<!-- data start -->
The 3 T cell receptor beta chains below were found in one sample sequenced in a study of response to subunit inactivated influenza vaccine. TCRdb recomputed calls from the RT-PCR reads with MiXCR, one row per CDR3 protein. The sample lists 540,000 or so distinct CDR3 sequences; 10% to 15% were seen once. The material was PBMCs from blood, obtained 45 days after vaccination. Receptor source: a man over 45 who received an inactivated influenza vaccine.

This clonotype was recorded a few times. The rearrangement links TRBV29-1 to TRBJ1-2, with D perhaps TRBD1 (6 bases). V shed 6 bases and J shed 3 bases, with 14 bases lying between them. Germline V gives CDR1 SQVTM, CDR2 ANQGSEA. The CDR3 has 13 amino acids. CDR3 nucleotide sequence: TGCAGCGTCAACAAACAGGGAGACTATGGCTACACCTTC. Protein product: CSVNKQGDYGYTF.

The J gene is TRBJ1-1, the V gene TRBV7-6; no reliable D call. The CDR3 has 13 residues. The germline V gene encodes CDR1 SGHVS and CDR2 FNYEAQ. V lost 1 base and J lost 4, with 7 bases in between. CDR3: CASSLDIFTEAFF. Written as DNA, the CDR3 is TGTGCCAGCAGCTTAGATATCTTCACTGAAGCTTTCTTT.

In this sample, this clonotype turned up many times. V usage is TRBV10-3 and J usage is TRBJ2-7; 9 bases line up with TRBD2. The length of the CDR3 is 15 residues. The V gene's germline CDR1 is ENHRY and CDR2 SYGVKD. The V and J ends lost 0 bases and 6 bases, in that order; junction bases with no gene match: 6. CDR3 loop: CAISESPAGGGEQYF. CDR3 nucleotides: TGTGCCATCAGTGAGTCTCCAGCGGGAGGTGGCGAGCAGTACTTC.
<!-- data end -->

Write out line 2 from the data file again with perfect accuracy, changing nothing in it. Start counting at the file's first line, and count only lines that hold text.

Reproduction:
This clonotype was recorded a few times. The rearrangement links TRBV29-1 to TRBJ1-2, with D perhaps TRBD1 (6 bases). V shed 6 bases and J shed 3 bases, with 14 bases lying between them. Germline V gives CDR1 SQVTM, CDR2 ANQGSEA. The CDR3 has 13 amino acids. CDR3 nucleotide sequence: TGCAGCGTCAACAAACAGGGAGACTATGGCTACACCTTC. Protein product: CSVNKQGDYGYTF.